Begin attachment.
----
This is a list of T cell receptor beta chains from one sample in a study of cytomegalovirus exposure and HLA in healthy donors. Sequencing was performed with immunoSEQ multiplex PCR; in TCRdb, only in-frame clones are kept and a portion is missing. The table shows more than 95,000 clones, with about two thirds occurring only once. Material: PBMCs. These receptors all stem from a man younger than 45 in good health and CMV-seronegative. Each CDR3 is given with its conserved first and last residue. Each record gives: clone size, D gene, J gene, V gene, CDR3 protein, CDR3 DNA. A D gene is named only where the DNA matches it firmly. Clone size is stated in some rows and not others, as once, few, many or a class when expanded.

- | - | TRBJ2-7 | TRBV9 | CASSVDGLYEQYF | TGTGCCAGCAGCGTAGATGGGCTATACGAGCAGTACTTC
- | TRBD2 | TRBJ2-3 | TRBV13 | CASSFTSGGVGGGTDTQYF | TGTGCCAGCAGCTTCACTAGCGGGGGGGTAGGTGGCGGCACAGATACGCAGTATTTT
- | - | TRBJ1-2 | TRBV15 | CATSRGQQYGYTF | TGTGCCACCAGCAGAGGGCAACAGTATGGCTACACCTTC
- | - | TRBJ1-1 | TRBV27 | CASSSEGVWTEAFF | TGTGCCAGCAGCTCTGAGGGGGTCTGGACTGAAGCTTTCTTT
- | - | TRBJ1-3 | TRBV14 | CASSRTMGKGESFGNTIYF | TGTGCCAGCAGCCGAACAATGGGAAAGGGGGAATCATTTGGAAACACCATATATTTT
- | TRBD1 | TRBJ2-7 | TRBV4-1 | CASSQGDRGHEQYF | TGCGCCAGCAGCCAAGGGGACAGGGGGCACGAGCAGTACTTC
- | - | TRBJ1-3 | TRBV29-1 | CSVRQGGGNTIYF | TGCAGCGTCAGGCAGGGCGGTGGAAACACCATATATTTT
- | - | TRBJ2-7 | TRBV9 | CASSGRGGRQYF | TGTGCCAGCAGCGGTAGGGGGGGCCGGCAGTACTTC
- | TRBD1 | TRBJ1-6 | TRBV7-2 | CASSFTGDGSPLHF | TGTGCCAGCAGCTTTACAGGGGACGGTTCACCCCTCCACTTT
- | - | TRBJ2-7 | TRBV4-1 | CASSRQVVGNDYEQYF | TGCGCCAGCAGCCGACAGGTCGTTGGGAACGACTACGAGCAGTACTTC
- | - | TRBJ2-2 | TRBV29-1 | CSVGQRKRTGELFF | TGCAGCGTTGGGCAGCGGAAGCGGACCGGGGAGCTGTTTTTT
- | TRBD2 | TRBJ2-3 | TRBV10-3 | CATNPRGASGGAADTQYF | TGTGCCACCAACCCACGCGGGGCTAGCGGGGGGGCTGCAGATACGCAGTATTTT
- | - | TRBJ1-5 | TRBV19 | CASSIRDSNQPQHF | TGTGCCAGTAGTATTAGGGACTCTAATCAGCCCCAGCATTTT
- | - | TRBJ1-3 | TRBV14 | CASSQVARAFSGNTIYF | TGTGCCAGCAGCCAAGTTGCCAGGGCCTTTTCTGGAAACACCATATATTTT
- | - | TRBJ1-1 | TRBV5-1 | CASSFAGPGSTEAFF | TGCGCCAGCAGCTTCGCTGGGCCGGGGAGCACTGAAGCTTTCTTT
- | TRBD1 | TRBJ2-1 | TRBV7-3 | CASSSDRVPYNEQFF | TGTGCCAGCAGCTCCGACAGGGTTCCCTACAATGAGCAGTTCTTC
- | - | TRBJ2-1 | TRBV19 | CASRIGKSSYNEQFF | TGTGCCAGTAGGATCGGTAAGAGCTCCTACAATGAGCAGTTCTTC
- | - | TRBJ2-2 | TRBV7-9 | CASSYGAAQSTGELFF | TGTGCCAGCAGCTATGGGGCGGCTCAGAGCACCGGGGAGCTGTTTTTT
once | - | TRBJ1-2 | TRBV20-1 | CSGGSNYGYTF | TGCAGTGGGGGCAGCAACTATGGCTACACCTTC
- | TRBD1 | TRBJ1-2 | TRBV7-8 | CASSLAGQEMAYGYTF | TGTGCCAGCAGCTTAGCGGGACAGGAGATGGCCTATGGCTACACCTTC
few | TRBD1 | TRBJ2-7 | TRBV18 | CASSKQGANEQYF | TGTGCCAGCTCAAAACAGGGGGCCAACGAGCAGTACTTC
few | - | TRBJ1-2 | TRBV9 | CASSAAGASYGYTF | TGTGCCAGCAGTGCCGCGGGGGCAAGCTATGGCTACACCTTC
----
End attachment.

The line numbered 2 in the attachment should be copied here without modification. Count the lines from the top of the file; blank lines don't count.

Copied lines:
- | - | TRBJ2-7 | TRBV9 | CASSVDGLYEQYF | TGTGCCAGCAGCGTAGATGGGCTATACGAGCAGTACTTC